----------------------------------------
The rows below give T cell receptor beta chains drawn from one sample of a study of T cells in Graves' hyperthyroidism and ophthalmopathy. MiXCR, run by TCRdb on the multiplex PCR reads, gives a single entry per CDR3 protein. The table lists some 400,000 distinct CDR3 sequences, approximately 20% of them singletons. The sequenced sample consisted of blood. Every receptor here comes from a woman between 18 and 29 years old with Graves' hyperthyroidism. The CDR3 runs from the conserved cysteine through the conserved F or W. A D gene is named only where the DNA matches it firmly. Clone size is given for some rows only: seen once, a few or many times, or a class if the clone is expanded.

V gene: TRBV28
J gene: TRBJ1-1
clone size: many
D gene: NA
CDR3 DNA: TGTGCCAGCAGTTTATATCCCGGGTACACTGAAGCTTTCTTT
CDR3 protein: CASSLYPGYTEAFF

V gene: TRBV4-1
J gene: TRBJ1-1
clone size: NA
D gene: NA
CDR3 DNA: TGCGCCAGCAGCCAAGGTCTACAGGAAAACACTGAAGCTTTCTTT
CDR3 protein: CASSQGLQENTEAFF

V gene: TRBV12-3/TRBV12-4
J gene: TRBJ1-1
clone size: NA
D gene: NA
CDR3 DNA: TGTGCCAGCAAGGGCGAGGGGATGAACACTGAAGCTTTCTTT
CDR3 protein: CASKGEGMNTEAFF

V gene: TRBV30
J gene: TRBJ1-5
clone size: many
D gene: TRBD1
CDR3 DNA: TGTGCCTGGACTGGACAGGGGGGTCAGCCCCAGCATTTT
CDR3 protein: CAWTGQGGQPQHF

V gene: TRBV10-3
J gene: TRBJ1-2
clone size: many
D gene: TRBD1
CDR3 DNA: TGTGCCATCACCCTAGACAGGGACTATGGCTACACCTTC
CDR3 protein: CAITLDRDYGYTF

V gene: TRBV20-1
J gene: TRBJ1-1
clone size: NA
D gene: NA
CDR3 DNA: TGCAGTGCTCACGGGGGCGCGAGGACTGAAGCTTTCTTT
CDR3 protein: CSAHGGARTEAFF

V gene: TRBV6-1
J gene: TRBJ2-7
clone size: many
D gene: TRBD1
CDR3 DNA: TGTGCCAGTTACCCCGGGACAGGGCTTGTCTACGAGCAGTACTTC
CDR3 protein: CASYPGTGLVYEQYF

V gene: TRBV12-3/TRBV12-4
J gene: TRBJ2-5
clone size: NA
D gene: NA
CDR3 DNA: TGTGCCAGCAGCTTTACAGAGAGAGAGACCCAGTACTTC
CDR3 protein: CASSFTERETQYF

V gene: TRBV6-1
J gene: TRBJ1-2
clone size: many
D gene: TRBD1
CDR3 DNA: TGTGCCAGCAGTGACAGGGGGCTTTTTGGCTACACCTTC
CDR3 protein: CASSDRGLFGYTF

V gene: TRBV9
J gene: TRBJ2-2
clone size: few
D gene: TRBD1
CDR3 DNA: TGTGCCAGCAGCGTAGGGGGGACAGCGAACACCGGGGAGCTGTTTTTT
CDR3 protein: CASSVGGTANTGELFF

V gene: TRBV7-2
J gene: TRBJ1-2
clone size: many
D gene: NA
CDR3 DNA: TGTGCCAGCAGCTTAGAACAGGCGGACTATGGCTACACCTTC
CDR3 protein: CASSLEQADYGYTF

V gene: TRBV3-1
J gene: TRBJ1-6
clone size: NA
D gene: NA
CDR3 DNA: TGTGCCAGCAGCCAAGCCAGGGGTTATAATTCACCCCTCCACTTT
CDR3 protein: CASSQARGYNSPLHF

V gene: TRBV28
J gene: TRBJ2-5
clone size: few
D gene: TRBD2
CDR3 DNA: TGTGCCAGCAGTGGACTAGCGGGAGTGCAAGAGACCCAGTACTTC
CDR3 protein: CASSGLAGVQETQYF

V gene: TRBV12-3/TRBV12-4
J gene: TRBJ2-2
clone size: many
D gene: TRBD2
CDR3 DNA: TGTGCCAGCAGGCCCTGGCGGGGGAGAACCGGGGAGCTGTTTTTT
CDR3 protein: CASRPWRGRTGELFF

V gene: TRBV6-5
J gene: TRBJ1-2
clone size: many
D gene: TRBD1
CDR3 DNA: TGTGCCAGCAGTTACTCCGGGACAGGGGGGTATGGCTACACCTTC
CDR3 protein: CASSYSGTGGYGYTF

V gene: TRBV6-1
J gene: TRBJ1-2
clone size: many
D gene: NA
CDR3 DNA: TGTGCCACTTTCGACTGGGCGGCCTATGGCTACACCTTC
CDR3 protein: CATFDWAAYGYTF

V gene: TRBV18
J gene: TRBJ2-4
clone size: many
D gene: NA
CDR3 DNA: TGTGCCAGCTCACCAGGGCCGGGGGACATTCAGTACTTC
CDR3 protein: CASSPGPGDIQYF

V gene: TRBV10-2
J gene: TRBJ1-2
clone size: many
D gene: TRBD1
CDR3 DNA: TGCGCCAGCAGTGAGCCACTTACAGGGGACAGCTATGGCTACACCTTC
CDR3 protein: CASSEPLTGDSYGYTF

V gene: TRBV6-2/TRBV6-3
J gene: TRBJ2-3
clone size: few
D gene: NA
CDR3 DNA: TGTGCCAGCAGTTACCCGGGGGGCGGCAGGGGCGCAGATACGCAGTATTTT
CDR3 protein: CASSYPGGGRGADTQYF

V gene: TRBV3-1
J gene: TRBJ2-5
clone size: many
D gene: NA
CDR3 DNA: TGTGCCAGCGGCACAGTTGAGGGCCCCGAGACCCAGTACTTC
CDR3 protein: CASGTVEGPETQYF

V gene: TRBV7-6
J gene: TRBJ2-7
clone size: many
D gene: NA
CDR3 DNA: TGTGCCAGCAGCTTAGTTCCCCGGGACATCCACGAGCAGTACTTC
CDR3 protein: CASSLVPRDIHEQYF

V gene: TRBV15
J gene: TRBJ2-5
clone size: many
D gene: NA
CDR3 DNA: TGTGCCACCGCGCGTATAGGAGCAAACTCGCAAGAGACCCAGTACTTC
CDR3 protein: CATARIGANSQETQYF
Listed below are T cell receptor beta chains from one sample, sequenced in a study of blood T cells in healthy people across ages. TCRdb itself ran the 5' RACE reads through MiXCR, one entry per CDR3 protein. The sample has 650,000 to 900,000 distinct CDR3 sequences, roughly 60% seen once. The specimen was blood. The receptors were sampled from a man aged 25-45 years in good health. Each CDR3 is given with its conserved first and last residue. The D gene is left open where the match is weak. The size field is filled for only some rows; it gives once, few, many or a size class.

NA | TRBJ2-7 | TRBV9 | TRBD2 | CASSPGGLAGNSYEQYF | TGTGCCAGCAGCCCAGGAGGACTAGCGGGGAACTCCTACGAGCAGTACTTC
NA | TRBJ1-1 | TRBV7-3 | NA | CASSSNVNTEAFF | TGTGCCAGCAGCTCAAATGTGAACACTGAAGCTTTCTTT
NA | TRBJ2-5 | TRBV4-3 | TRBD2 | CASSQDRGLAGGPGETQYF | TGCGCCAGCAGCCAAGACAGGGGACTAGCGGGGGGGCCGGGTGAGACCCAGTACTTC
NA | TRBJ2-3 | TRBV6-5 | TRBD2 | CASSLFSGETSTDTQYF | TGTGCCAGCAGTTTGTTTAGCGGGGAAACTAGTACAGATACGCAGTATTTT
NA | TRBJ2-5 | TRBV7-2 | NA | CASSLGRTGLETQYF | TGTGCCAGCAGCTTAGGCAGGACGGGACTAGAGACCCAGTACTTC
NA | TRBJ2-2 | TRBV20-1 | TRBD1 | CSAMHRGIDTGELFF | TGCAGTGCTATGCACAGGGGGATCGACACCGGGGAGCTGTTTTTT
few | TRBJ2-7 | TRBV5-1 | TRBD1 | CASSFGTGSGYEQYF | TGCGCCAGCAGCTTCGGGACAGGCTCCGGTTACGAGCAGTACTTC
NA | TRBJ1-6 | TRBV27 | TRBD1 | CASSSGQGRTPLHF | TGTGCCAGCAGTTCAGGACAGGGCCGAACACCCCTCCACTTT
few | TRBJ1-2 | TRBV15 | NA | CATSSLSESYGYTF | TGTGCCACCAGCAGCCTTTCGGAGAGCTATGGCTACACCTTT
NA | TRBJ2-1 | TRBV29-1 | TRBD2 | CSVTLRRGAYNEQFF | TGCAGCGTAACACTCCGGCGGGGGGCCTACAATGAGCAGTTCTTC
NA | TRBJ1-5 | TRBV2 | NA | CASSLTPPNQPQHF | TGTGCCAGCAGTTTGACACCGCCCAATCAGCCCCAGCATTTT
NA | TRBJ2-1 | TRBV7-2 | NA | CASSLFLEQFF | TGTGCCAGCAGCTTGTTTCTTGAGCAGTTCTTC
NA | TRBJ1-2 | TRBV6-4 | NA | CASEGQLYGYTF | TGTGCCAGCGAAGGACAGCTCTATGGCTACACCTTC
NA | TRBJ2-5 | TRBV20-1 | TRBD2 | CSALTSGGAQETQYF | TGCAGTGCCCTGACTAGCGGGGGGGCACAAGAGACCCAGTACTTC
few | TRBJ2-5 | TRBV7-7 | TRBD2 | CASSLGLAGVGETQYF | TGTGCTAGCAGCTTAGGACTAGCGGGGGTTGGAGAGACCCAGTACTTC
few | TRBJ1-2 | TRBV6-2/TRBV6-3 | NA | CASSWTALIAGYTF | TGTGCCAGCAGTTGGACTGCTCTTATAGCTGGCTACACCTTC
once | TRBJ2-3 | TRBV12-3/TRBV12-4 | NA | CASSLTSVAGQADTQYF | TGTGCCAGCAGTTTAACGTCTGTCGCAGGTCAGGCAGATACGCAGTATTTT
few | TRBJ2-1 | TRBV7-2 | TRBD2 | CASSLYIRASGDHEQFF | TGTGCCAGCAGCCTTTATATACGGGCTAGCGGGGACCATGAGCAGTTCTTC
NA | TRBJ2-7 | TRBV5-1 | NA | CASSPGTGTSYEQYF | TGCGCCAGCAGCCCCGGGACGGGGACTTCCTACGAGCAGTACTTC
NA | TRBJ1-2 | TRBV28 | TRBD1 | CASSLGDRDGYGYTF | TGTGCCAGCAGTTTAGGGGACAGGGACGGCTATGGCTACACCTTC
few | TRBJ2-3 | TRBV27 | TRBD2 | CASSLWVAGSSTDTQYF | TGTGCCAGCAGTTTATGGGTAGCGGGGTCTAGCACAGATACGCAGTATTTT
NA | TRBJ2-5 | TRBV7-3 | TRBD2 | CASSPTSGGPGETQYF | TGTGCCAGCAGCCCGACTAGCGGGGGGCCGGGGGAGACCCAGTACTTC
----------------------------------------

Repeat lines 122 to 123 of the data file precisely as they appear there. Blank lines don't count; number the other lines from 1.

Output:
V gene: TRBV7-6
J gene: TRBJ2-7